Of all the scandalous women in history, Wallis Simpson is probably one of the most vilified, the most fascinating, and the most misunderstood. Since she first made a splash on the international stage in the 1930s, interest in her has only grown, thanks in no small part to the success of films and television shows in recent years like The King's Speech and Netflix's The Crown. People have imagined Simpson as everything from a victim to a romantic heroine and fashion icon, and she has even been accused of being a seductress and a Nazi spy.
This American socialite became notorious for her affair with Prince Edward. Edward was not just any old prince: he was the eldest son and heir of his father, King George V, and was thus next in line to the throne of the United Kingdom. His obsession with Simpson did not lessen when he become King Edward VIII in 1936 - he was so besotted with her that he actually went through the trouble of abdicating the throne so that he could marry her. Known as the Duke and Duchess of Windsor after Edward's abdication, the couple captured the public's imagination. The public saw their love affair as a storybook fantasy, and the couple became the poster children of romance winning out over duty and defying the contempt of the government.
There is no consensus about Wallis Simpson's motivations or even some details about her private life. But there are enough tantalizing, fascinating facts about this woman to keep historians intrigued.
Born Bessie Wallis Warfield in 1896, the woman who would become Wallis Simpson entered life in scandal: her parents had only been married for seven months when she was born. Still, she was born into a life of privilege in Baltimore society. It was not always a happy childhood, though. Her father died when Wallis was a baby and her mother remarried after relying on family for financial support.
Money problems followed her mother around - she lived just long enough to see all of her investments lost in the Great Stock Market Crash of 1929 and died penniless.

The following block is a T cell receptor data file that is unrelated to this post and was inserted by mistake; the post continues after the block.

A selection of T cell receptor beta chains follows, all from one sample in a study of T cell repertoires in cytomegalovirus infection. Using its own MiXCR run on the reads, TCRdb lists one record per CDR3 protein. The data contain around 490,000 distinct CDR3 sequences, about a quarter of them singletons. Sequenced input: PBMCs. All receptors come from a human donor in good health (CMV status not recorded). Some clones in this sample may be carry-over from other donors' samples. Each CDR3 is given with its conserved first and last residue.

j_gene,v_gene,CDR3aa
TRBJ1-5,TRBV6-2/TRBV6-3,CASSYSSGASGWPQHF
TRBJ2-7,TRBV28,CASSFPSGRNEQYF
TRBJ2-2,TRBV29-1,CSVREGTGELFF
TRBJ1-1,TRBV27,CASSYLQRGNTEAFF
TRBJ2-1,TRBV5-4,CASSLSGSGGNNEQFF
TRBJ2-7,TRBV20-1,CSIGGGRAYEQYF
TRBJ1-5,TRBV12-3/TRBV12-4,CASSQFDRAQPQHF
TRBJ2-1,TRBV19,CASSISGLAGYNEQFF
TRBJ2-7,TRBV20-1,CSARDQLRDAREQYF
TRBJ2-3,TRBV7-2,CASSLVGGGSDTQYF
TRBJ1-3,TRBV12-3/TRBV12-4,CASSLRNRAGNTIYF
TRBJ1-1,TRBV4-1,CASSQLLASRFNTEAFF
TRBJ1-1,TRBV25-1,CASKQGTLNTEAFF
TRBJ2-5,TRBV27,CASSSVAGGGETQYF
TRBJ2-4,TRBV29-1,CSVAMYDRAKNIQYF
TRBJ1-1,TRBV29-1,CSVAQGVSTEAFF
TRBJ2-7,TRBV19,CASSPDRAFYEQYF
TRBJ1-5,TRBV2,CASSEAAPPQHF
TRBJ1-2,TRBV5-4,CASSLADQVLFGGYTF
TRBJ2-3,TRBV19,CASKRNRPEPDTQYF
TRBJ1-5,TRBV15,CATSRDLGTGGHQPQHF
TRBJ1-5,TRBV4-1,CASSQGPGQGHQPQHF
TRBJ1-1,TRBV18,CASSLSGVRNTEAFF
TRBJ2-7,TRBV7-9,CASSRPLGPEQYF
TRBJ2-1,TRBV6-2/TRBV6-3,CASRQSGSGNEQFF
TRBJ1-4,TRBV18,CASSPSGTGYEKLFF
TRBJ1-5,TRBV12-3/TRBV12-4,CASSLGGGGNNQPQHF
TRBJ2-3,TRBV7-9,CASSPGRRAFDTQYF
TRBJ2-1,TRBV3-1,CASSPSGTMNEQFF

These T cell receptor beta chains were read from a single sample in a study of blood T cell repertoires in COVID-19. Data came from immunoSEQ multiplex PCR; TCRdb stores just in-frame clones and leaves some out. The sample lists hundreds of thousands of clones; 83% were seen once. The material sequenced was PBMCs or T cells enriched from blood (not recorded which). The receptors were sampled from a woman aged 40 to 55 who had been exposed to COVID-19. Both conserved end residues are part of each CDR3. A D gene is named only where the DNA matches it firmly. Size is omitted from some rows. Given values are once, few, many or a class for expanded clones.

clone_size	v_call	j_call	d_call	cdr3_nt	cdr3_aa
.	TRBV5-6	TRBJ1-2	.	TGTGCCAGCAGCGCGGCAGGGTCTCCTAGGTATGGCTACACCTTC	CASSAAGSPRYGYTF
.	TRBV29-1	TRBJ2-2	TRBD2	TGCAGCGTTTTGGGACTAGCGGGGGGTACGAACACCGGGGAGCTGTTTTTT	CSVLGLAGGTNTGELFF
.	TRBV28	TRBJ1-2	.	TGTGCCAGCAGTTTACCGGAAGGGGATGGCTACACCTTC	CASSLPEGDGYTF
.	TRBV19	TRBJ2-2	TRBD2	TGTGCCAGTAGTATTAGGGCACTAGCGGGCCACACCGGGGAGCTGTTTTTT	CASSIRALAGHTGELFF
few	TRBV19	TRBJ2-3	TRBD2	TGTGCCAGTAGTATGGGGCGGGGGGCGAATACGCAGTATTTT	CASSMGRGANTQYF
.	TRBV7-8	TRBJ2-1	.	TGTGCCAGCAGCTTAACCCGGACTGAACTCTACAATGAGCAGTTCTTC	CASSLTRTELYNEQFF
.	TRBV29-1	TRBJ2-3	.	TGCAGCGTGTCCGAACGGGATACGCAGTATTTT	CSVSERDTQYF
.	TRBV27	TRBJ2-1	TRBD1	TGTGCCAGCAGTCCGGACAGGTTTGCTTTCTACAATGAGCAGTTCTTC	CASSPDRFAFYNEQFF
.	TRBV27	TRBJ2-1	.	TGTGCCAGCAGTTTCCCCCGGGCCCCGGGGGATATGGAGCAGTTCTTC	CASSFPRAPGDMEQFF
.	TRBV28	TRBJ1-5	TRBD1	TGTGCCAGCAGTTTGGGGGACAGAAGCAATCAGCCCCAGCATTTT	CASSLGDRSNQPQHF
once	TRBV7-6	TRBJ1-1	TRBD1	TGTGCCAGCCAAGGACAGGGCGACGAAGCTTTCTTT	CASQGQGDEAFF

She married her first husband - Earl Winfield Spencer, Jr. - in 1916, at the age of 20. Spencer was an aviator for the US Navy. By all accounts, the marriage was unhappy for both parties, and Spencer was alleged to be abusive and an alcoholic. They separated and reunited a number of times, and by the time they finally divorced, she had already had an affair with an Argentine diplomat.
Her second husband, Ernest Aldrich Simpson, was a wealthy Anglo-American shipping executive. Since Simpson was a naturalized British citizen - he had renounced his American citizenship after graduating from Harvard - he introduced his wife to British society. The marriage ended in divorce in 1937.
While married to her first husband, Simpson - then Mrs. Spencer - traveled in China for a year while her husband was stationed in Asia. While there, some claim, she had a grand old time. Some people claim that there is a secret "China dossier" that supposedly chronicles all manner of indiscretions in China - including a sexual education at a Chinese brothel, an affair with the future son-in-law of Benito Mussolini, and a botched abortion that rendered her infertile.
Most historians dismiss this "China dossier," however, and point to it as evidence of a slander campaign against Simpson.
As the newly remarried Simpson navigated her way through British society, she relied on a network of American expats - including Thelma, Lady Furness, who happened to be the current mistress of the Prince of Wales, the future Edward VIII. In fact, it was Furness who first introduced Simpson to the future king in January 1931.
Though it may or may not have been love at first sight, Simpson and the Prince did not immediately become lovers. Though he hosted parties in Simpson's honor - as he did for most of his friends - the Prince and Simpson were simply friends. It was not until January 1934 at the earliest when Simpson supplanted her friend as the Prince's mistress.